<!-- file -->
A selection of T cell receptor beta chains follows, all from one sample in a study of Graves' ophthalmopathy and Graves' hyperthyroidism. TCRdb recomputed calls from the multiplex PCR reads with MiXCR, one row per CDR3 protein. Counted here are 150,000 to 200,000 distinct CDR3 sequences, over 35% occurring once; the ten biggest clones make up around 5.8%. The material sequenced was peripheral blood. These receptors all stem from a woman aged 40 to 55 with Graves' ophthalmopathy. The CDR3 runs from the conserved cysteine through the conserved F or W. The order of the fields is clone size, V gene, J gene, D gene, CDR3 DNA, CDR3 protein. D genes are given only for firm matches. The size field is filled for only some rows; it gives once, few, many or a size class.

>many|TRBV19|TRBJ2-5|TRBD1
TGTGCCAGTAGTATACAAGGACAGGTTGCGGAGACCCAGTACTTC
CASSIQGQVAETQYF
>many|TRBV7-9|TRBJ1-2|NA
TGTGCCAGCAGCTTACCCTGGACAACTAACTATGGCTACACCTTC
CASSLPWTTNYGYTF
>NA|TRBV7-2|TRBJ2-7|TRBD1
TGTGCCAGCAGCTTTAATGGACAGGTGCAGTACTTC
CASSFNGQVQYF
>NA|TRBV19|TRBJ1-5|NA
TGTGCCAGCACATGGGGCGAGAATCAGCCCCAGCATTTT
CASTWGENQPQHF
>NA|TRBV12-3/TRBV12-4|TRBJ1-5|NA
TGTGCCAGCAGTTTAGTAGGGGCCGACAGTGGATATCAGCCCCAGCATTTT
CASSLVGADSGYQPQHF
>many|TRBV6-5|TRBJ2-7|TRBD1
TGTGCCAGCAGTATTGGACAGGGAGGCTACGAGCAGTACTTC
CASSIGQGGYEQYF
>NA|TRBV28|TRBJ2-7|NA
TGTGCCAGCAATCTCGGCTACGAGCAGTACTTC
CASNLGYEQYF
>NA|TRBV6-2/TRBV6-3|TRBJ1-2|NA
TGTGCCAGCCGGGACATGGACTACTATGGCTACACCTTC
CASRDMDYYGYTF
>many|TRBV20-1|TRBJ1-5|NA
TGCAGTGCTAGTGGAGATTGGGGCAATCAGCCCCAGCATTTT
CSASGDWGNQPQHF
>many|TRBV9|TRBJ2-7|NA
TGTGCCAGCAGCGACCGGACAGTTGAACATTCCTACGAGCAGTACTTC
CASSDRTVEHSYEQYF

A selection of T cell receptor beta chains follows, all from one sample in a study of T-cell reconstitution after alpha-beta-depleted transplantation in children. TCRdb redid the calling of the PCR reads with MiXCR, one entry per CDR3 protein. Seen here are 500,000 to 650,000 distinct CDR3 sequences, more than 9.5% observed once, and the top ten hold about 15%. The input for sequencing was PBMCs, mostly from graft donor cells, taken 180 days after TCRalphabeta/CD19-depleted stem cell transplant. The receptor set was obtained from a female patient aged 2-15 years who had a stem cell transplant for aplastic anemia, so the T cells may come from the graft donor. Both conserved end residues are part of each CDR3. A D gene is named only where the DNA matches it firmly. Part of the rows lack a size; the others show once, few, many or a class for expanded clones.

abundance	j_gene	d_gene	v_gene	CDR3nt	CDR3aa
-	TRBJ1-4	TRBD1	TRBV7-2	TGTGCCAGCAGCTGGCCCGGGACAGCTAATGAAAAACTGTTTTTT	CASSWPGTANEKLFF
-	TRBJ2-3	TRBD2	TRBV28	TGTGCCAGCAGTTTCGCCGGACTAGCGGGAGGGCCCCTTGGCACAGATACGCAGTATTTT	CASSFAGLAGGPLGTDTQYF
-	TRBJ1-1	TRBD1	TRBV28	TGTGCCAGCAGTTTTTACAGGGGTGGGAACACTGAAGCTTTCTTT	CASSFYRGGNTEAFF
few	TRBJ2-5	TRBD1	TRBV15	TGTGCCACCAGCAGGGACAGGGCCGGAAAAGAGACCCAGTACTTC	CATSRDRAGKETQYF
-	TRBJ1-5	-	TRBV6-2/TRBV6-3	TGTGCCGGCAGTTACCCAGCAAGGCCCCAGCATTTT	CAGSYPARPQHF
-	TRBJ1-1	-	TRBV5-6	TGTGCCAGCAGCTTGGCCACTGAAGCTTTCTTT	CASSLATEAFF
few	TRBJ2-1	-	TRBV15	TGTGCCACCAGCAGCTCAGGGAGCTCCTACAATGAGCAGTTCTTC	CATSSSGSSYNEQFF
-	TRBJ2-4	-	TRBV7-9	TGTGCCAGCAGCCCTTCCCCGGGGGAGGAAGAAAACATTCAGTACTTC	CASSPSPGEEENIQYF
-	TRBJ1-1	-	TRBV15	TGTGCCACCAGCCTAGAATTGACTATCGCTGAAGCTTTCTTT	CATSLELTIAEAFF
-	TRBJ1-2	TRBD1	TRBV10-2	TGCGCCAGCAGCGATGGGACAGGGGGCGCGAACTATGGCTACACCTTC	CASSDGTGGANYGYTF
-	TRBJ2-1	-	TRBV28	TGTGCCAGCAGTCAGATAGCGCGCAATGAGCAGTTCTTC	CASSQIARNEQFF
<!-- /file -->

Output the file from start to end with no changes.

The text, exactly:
A selection of T cell receptor beta chains follows, all from one sample in a study of Graves' ophthalmopathy and Graves' hyperthyroidism. TCRdb recomputed calls from the multiplex PCR reads with MiXCR, one row per CDR3 protein. Counted here are 150,000 to 200,000 distinct CDR3 sequences, over 35% occurring once; the ten biggest clones make up around 5.8%. The material sequenced was peripheral blood. These receptors all stem from a woman aged 40 to 55 with Graves' ophthalmopathy. The CDR3 runs from the conserved cysteine through the conserved F or W. The order of the fields is clone size, V gene, J gene, D gene, CDR3 DNA, CDR3 protein. D genes are given only for firm matches. The size field is filled for only some rows; it gives once, few, many or a size class.

>many|TRBV19|TRBJ2-5|TRBD1
TGTGCCAGTAGTATACAAGGACAGGTTGCGGAGACCCAGTACTTC
CASSIQGQVAETQYF
>many|TRBV7-9|TRBJ1-2|NA
TGTGCCAGCAGCTTACCCTGGACAACTAACTATGGCTACACCTTC
CASSLPWTTNYGYTF
>NA|TRBV7-2|TRBJ2-7|TRBD1
TGTGCCAGCAGCTTTAATGGACAGGTGCAGTACTTC
CASSFNGQVQYF
>NA|TRBV19|TRBJ1-5|NA
TGTGCCAGCACATGGGGCGAGAATCAGCCCCAGCATTTT
CASTWGENQPQHF
>NA|TRBV12-3/TRBV12-4|TRBJ1-5|NA
TGTGCCAGCAGTTTAGTAGGGGCCGACAGTGGATATCAGCCCCAGCATTTT
CASSLVGADSGYQPQHF
>many|TRBV6-5|TRBJ2-7|TRBD1
TGTGCCAGCAGTATTGGACAGGGAGGCTACGAGCAGTACTTC
CASSIGQGGYEQYF
>NA|TRBV28|TRBJ2-7|NA
TGTGCCAGCAATCTCGGCTACGAGCAGTACTTC
CASNLGYEQYF
>NA|TRBV6-2/TRBV6-3|TRBJ1-2|NA
TGTGCCAGCCGGGACATGGACTACTATGGCTACACCTTC
CASRDMDYYGYTF
>many|TRBV20-1|TRBJ1-5|NA
TGCAGTGCTAGTGGAGATTGGGGCAATCAGCCCCAGCATTTT
CSASGDWGNQPQHF
>many|TRBV9|TRBJ2-7|NA
TGTGCCAGCAGCGACCGGACAGTTGAACATTCCTACGAGCAGTACTTC
CASSDRTVEHSYEQYF

A selection of T cell receptor beta chains follows, all from one sample in a study of T-cell reconstitution after alpha-beta-depleted transplantation in children. TCRdb redid the calling of the PCR reads with MiXCR, one entry per CDR3 protein. Seen here are 500,000 to 650,000 distinct CDR3 sequences, more than 9.5% observed once, and the top ten hold about 15%. The input for sequencing was PBMCs, mostly from graft donor cells, taken 180 days after TCRalphabeta/CD19-depleted stem cell transplant. The receptor set was obtained from a female patient aged 2-15 years who had a stem cell transplant for aplastic anemia, so the T cells may come from the graft donor. Both conserved end residues are part of each CDR3. A D gene is named only where the DNA matches it firmly. Part of the rows lack a size; the others show once, few, many or a class for expanded clones.

abundance	j_gene	d_gene	v_gene	CDR3nt	CDR3aa
-	TRBJ1-4	TRBD1	TRBV7-2	TGTGCCAGCAGCTGGCCCGGGACAGCTAATGAAAAACTGTTTTTT	CASSWPGTANEKLFF
-	TRBJ2-3	TRBD2	TRBV28	TGTGCCAGCAGTTTCGCCGGACTAGCGGGAGGGCCCCTTGGCACAGATACGCAGTATTTT	CASSFAGLAGGPLGTDTQYF
-	TRBJ1-1	TRBD1	TRBV28	TGTGCCAGCAGTTTTTACAGGGGTGGGAACACTGAAGCTTTCTTT	CASSFYRGGNTEAFF
few	TRBJ2-5	TRBD1	TRBV15	TGTGCCACCAGCAGGGACAGGGCCGGAAAAGAGACCCAGTACTTC	CATSRDRAGKETQYF
-	TRBJ1-5	-	TRBV6-2/TRBV6-3	TGTGCCGGCAGTTACCCAGCAAGGCCCCAGCATTTT	CAGSYPARPQHF
-	TRBJ1-1	-	TRBV5-6	TGTGCCAGCAGCTTGGCCACTGAAGCTTTCTTT	CASSLATEAFF
few	TRBJ2-1	-	TRBV15	TGTGCCACCAGCAGCTCAGGGAGCTCCTACAATGAGCAGTTCTTC	CATSSSGSSYNEQFF
-	TRBJ2-4	-	TRBV7-9	TGTGCCAGCAGCCCTTCCCCGGGGGAGGAAGAAAACATTCAGTACTTC	CASSPSPGEEENIQYF
-	TRBJ1-1	-	TRBV15	TGTGCCACCAGCCTAGAATTGACTATCGCTGAAGCTTTCTTT	CATSLELTIAEAFF
-	TRBJ1-2	TRBD1	TRBV10-2	TGCGCCAGCAGCGATGGGACAGGGGGCGCGAACTATGGCTACACCTTC	CASSDGTGGANYGYTF
-	TRBJ2-1	-	TRBV28	TGTGCCAGCAGTCAGATAGCGCGCAATGAGCAGTTCTTC	CASSQIARNEQFF